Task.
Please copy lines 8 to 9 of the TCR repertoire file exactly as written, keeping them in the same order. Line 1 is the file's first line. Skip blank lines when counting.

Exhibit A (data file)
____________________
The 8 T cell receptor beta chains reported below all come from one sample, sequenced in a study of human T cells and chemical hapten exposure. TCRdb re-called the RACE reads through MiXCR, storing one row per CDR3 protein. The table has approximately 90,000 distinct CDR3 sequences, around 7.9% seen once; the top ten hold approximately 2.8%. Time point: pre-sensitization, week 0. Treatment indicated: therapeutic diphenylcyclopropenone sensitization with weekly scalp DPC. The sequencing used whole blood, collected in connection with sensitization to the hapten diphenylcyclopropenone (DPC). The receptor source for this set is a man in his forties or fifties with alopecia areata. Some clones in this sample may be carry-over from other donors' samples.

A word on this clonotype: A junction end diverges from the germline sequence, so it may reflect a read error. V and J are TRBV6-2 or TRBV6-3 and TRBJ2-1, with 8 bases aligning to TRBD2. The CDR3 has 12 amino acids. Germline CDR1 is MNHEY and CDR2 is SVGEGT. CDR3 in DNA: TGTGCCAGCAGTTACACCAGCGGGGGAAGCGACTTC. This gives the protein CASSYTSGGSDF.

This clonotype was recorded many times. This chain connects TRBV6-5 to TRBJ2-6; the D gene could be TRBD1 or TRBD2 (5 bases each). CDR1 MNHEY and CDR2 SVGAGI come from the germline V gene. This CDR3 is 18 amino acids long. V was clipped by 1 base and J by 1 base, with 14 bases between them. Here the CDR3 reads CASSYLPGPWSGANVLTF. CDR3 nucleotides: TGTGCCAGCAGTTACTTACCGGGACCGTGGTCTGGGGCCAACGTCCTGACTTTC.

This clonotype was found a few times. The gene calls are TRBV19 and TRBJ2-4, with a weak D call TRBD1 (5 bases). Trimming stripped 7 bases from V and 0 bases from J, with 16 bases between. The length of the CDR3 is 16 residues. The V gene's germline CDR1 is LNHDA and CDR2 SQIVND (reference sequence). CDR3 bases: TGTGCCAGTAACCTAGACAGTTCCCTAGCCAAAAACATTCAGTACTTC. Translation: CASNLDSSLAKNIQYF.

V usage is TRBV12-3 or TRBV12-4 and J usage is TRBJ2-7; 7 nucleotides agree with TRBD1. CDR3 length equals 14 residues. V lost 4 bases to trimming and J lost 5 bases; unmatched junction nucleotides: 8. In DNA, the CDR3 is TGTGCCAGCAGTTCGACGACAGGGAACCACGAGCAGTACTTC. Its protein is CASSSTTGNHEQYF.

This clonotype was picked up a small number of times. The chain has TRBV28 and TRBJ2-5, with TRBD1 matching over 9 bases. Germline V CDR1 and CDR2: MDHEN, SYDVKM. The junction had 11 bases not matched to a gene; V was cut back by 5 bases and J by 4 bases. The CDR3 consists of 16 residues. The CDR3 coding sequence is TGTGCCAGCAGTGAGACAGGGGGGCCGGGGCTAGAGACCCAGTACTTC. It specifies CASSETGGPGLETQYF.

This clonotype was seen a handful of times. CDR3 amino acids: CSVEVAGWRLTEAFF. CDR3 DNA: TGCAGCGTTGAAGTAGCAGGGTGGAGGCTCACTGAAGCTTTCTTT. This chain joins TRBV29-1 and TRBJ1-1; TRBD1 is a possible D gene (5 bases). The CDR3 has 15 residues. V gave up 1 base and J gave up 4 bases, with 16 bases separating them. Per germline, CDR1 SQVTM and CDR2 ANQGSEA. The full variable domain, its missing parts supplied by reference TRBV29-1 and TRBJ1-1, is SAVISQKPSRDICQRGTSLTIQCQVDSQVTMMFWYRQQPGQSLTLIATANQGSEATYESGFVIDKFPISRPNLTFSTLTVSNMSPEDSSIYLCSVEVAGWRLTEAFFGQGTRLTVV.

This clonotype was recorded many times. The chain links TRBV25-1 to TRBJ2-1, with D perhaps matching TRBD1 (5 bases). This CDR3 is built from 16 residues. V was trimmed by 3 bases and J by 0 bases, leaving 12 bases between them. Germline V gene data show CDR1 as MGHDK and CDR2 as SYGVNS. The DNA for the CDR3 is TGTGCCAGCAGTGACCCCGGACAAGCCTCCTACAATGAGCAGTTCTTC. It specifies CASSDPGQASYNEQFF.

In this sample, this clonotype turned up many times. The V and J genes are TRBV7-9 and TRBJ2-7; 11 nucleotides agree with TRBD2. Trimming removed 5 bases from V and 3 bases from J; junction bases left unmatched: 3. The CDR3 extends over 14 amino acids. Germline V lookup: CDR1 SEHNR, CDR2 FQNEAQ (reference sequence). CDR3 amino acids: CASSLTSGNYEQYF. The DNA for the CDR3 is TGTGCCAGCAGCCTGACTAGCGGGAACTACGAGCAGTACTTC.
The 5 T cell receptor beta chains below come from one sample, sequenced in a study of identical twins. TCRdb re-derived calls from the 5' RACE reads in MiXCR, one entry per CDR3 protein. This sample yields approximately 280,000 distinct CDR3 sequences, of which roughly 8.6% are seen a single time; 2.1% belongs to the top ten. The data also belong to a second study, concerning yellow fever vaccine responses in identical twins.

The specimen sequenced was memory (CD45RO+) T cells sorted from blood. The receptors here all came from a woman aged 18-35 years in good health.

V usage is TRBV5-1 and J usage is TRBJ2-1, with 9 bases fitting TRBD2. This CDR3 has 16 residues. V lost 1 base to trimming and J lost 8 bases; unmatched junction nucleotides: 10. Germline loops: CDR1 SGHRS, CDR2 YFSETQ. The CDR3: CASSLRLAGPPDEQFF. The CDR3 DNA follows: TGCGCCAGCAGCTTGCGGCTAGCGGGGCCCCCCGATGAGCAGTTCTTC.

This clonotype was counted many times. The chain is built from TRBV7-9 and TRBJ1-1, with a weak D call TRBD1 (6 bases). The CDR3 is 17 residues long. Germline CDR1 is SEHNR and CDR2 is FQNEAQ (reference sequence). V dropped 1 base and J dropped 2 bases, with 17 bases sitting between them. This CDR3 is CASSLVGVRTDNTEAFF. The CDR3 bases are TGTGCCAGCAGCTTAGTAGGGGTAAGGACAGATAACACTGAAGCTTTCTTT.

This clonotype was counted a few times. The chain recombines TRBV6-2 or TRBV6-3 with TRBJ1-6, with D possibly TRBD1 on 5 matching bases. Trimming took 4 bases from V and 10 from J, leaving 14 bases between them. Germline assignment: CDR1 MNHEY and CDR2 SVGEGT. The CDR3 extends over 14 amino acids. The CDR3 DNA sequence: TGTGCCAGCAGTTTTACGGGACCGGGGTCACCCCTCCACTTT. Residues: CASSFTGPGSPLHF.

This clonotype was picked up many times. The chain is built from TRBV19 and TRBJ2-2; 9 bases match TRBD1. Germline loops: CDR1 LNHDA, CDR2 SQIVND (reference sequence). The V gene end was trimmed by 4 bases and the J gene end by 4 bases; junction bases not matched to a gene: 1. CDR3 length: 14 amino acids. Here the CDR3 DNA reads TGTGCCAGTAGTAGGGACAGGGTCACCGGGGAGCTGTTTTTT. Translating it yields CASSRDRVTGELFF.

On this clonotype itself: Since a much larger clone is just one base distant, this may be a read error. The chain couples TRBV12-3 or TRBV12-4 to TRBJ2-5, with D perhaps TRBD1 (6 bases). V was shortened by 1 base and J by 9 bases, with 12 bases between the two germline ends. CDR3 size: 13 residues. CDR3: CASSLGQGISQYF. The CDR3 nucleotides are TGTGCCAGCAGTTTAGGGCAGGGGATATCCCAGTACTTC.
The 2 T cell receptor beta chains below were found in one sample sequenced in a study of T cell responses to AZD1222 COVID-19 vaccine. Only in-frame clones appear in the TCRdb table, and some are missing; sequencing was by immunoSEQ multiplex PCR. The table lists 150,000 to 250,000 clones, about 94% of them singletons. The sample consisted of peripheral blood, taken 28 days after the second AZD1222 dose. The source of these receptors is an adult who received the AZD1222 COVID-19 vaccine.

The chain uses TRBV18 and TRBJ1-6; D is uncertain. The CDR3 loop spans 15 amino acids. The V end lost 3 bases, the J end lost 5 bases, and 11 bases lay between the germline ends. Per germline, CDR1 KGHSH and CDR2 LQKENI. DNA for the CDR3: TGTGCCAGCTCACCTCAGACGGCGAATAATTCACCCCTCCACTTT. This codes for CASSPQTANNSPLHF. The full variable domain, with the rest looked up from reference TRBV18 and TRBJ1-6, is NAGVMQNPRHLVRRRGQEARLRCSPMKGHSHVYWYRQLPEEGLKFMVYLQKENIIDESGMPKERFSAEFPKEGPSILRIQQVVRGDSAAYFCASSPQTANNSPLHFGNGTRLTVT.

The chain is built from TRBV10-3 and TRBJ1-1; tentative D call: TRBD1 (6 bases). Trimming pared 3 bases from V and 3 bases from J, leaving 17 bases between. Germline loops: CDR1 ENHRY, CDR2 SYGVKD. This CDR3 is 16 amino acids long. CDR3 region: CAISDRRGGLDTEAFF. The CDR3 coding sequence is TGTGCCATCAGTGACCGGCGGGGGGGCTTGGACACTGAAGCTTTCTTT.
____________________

This clonotype was recorded many times. The chain links TRBV25-1 to TRBJ2-1, with D perhaps matching TRBD1 (5 bases). This CDR3 is built from 16 residues. V was trimmed by 3 bases and J by 0 bases, leaving 12 bases between them. Germline V gene data show CDR1 as MGHDK and CDR2 as SYGVNS. The DNA for the CDR3 is TGTGCCAGCAGTGACCCCGGACAAGCCTCCTACAATGAGCAGTTCTTC. It specifies CASSDPGQASYNEQFF.

In this sample, this clonotype turned up many times. The V and J genes are TRBV7-9 and TRBJ2-7; 11 nucleotides agree with TRBD2. Trimming removed 5 bases from V and 3 bases from J; junction bases left unmatched: 3. The CDR3 extends over 14 amino acids. Germline V lookup: CDR1 SEHNR, CDR2 FQNEAQ (reference sequence). CDR3 amino acids: CASSLTSGNYEQYF. The DNA for the CDR3 is TGTGCCAGCAGCCTGACTAGCGGGAACTACGAGCAGTACTTC.